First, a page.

7. Other Cases Relied upon by Abraham Can Be Distinguished
In our view Bradley and Barbary Coast incorrectly assess the section 47, subdivision (2) privilege. Other cases relied upon by Abraham for his contention “that the litigation be conducted in good faith, and that the publications be made in furtherance of the litigation and to promote the interest of justice before the privilege will attach” simply do not support Abraham's theory.17
Fuhrman v. California Satellite Systems (1986) 179 Cal.App.3d 408, 231 Cal.Rptr. 113, does not hold that a publication made in actual litigation must be made in good faith. Rather, the Fuhrman court distinguished between a good faith intention to bring a suit, which the court considered a requirement before the privilege will protect pre-litigation statements, and publications made during the litigation without a good faith belief in their truth, which “are protected as part of the price paid for affording litigants the utmost freedom of access to the courts.” (Id., at p. 422, fn. 5, 231 Cal.Rptr. 113; accord Herzog v. “A” Company, Inc. (1982) 138 Cal.App.3d 656, 662, 188 Cal.Rptr. 155; see also Larmour v. Campanale, supra, 96 Cal.App.3d at p. 569, fn. 2, 158 Cal.Rptr. 143; Rest.2d Torts, § 586, com. e.) Of course, in the case at bar, there is no question the statements were made in the context of actual litigation; the federal lawsuit had already been filed when the statements about which Abraham complains were made.
In Earp v. Nobmann (1981) 122 Cal.App.3d 270, 175 Cal.Rptr. 767, the trial court found attempts to circumvent the statutory lis pendens law (by personally notifying nonparties of a claim of interest in land after the lis pendens had been expunged) constituted a deliberate circumvention of the judicial process by extrajudicial communications that were not “in furtherance of the litigation and to promote the interest of justice” and therefore were outside the scope of section 47, subdivision (2). (Id., at p. 285, 175 Cal.Rptr. 767.) 18 In the case at bar, the allegations concern only publications at the core of judicial proceedings, which are protected by section 47, subdivision (2), and not actions intended to circumvent those established proceedings.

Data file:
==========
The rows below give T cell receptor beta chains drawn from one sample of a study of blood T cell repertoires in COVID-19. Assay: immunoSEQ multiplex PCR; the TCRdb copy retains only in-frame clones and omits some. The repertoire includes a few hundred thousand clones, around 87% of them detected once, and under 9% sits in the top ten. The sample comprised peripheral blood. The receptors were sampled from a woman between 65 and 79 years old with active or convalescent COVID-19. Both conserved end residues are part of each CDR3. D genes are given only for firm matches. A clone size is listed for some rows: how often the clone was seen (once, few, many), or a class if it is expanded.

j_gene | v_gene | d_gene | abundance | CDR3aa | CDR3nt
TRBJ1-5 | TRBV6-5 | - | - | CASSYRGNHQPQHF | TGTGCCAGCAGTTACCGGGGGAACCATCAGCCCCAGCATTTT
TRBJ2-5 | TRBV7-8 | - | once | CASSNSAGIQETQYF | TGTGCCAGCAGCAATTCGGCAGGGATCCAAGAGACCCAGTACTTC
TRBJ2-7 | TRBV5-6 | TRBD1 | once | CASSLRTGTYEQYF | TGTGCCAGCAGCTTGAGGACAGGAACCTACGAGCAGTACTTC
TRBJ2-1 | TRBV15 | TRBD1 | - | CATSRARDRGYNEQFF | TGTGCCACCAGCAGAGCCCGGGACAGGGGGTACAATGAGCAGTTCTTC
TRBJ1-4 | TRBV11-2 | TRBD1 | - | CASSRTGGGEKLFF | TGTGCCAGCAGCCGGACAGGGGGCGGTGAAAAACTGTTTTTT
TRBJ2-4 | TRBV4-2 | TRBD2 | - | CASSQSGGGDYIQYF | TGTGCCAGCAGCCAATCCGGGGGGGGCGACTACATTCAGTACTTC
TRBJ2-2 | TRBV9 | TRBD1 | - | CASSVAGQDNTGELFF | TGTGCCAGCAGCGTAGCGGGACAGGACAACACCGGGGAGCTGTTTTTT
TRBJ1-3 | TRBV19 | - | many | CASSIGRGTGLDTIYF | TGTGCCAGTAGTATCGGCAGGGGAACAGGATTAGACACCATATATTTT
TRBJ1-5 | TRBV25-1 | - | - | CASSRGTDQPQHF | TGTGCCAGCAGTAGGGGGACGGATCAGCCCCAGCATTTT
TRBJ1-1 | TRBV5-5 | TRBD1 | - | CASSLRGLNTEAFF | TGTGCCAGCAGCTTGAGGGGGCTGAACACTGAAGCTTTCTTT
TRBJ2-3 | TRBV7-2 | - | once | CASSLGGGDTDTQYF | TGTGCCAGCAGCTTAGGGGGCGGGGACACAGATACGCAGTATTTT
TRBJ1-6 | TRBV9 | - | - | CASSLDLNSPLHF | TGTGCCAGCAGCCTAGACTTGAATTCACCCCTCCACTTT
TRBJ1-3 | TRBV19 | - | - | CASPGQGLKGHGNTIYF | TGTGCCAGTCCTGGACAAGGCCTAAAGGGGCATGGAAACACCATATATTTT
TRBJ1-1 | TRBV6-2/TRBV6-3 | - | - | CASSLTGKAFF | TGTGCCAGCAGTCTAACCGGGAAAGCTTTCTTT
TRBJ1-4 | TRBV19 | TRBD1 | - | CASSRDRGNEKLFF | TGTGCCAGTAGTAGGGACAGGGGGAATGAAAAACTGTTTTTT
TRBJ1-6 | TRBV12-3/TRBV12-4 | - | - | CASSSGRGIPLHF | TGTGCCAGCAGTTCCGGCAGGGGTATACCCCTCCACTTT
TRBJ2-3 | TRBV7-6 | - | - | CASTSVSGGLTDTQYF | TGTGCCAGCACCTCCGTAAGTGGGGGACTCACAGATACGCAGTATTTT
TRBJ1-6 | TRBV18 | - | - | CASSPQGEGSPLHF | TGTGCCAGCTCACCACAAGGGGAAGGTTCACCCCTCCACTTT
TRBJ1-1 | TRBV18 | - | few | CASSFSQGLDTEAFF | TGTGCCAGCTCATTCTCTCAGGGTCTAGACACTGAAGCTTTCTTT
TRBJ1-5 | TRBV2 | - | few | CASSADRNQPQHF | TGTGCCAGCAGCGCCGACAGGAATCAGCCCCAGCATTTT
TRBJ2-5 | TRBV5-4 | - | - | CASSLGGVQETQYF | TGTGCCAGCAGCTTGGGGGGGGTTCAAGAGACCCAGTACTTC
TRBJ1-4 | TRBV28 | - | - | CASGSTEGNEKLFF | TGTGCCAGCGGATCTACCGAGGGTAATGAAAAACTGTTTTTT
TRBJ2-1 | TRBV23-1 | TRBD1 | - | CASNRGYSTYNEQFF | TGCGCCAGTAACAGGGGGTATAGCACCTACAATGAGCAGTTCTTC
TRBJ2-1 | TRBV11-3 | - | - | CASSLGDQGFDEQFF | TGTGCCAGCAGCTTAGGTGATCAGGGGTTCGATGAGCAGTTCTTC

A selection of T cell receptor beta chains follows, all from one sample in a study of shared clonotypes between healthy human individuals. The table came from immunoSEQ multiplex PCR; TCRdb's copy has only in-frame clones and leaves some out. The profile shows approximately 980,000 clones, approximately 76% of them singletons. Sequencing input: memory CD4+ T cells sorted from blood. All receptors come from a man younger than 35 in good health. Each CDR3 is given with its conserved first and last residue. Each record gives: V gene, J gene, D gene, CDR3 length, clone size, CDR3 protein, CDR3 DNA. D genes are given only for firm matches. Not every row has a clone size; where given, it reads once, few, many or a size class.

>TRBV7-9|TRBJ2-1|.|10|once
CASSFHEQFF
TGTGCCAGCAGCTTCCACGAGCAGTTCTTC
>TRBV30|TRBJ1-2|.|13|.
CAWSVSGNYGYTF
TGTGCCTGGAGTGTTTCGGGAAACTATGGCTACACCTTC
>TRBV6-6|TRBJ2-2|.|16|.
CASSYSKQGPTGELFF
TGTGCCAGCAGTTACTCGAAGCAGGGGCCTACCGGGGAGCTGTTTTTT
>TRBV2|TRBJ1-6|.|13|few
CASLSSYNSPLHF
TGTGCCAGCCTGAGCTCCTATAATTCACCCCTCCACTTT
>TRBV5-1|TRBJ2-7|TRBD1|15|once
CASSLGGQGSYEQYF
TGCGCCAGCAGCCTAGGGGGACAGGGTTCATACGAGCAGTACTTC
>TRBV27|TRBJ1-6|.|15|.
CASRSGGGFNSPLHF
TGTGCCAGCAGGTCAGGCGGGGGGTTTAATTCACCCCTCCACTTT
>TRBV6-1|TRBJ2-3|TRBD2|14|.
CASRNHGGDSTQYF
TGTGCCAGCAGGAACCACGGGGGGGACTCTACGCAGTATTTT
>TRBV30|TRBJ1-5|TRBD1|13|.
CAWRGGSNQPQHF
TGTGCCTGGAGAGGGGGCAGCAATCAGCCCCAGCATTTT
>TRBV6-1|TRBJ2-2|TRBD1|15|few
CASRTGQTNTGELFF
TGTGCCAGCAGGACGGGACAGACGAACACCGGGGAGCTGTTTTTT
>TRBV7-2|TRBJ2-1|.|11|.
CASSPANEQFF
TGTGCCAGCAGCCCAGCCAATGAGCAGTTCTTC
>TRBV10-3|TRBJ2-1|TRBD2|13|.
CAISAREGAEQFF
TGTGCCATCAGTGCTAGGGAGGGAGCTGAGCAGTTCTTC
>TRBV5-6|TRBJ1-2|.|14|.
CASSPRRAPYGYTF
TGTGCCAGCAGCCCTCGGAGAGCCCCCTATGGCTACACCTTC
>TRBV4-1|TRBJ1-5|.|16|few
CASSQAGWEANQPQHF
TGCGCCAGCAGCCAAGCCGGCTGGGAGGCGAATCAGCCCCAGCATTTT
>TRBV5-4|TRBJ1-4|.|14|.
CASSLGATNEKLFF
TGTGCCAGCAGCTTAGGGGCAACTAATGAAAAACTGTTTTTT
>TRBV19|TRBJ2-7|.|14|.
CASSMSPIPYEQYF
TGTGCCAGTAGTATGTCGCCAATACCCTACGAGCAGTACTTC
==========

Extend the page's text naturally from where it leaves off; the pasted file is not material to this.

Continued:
The court in Walsh v. Bronson (1988) 200 Cal.App.3d 259, 245 Cal.Rptr. 888, did not decide Bradley was correct; it decided only that an attorney could use Bradley as a defense to a malicious prosecution action. (Id. at p. 270, 245 Cal.Rptr. 888.) The Walsh court merely used Bradley to demonstrate an attorney familiar with Bradley could “reasonably believe” a publication might not be privileged if it was of dubious connection to the judicial proceeding and was uttered with the express objective of attempting to cloak the subsequent publication with the section 47, subdivision (2) privilege. (Ibid.) The court in Walsh thus found the attorney had probably cause to believe a defamation action based on the Bradley rationale might be meritorious and therefore was not liable for malicious prosecution for filing the defamation action. (Ibid.)